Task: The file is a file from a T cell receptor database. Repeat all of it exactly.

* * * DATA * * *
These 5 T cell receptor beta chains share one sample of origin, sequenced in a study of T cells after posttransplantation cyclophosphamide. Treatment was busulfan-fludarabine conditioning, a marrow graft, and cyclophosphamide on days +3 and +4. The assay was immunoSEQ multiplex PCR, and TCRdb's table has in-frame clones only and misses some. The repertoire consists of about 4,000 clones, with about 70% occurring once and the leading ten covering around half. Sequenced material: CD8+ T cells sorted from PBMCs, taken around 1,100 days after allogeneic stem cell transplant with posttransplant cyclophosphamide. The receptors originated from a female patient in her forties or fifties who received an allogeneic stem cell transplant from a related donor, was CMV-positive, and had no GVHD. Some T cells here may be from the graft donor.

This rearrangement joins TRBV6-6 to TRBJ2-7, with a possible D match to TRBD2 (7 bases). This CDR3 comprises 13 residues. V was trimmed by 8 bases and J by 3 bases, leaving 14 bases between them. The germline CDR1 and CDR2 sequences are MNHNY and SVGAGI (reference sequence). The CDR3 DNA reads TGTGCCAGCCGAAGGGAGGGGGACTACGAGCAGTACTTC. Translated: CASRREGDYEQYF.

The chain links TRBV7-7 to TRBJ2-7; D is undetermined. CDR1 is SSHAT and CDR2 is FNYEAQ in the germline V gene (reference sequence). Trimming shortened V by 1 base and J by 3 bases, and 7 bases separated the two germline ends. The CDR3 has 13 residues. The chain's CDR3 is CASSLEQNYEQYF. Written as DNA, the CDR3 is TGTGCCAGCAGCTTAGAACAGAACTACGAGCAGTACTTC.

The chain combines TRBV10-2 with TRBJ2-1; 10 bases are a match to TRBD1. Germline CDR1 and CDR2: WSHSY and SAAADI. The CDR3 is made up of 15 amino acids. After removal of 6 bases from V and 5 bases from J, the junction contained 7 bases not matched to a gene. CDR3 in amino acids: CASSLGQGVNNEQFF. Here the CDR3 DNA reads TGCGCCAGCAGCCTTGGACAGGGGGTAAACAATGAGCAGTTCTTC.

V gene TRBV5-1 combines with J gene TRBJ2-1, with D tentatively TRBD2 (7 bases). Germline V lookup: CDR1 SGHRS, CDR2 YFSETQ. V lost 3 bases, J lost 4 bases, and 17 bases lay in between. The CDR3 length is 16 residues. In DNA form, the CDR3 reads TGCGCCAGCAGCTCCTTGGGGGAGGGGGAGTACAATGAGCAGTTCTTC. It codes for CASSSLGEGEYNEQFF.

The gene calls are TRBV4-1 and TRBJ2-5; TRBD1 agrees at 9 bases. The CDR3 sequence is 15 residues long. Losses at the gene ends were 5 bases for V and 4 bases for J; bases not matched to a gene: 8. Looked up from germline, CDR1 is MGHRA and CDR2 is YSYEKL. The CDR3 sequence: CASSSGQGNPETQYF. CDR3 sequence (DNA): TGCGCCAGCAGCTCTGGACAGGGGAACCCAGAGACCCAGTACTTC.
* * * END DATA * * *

These 5 T cell receptor beta chains share one sample of origin, sequenced in a study of T cells after posttransplantation cyclophosphamide. Treatment was busulfan-fludarabine conditioning, a marrow graft, and cyclophosphamide on days +3 and +4. The assay was immunoSEQ multiplex PCR, and TCRdb's table has in-frame clones only and misses some. The repertoire consists of about 4,000 clones, with about 70% occurring once and the leading ten covering around half. Sequenced material: CD8+ T cells sorted from PBMCs, taken around 1,100 days after allogeneic stem cell transplant with posttransplant cyclophosphamide. The receptors originated from a female patient in her forties or fifties who received an allogeneic stem cell transplant from a related donor, was CMV-positive, and had no GVHD. Some T cells here may be from the graft donor.

This rearrangement joins TRBV6-6 to TRBJ2-7, with a possible D match to TRBD2 (7 bases). This CDR3 comprises 13 residues. V was trimmed by 8 bases and J by 3 bases, leaving 14 bases between them. The germline CDR1 and CDR2 sequences are MNHNY and SVGAGI (reference sequence). The CDR3 DNA reads TGTGCCAGCCGAAGGGAGGGGGACTACGAGCAGTACTTC. Translated: CASRREGDYEQYF.

The chain links TRBV7-7 to TRBJ2-7; D is undetermined. CDR1 is SSHAT and CDR2 is FNYEAQ in the germline V gene (reference sequence). Trimming shortened V by 1 base and J by 3 bases, and 7 bases separated the two germline ends. The CDR3 has 13 residues. The chain's CDR3 is CASSLEQNYEQYF. Written as DNA, the CDR3 is TGTGCCAGCAGCTTAGAACAGAACTACGAGCAGTACTTC.

The chain combines TRBV10-2 with TRBJ2-1; 10 bases are a match to TRBD1. Germline CDR1 and CDR2: WSHSY and SAAADI. The CDR3 is made up of 15 amino acids. After removal of 6 bases from V and 5 bases from J, the junction contained 7 bases not matched to a gene. CDR3 in amino acids: CASSLGQGVNNEQFF. Here the CDR3 DNA reads TGCGCCAGCAGCCTTGGACAGGGGGTAAACAATGAGCAGTTCTTC.

V gene TRBV5-1 combines with J gene TRBJ2-1, with D tentatively TRBD2 (7 bases). Germline V lookup: CDR1 SGHRS, CDR2 YFSETQ. V lost 3 bases, J lost 4 bases, and 17 bases lay in between. The CDR3 length is 16 residues. In DNA form, the CDR3 reads TGCGCCAGCAGCTCCTTGGGGGAGGGGGAGTACAATGAGCAGTTCTTC. It codes for CASSSLGEGEYNEQFF.

The gene calls are TRBV4-1 and TRBJ2-5; TRBD1 agrees at 9 bases. The CDR3 sequence is 15 residues long. Losses at the gene ends were 5 bases for V and 4 bases for J; bases not matched to a gene: 8. Looked up from germline, CDR1 is MGHRA and CDR2 is YSYEKL. The CDR3 sequence: CASSSGQGNPETQYF. CDR3 sequence (DNA): TGCGCCAGCAGCTCTGGACAGGGGAACCCAGAGACCCAGTACTTC.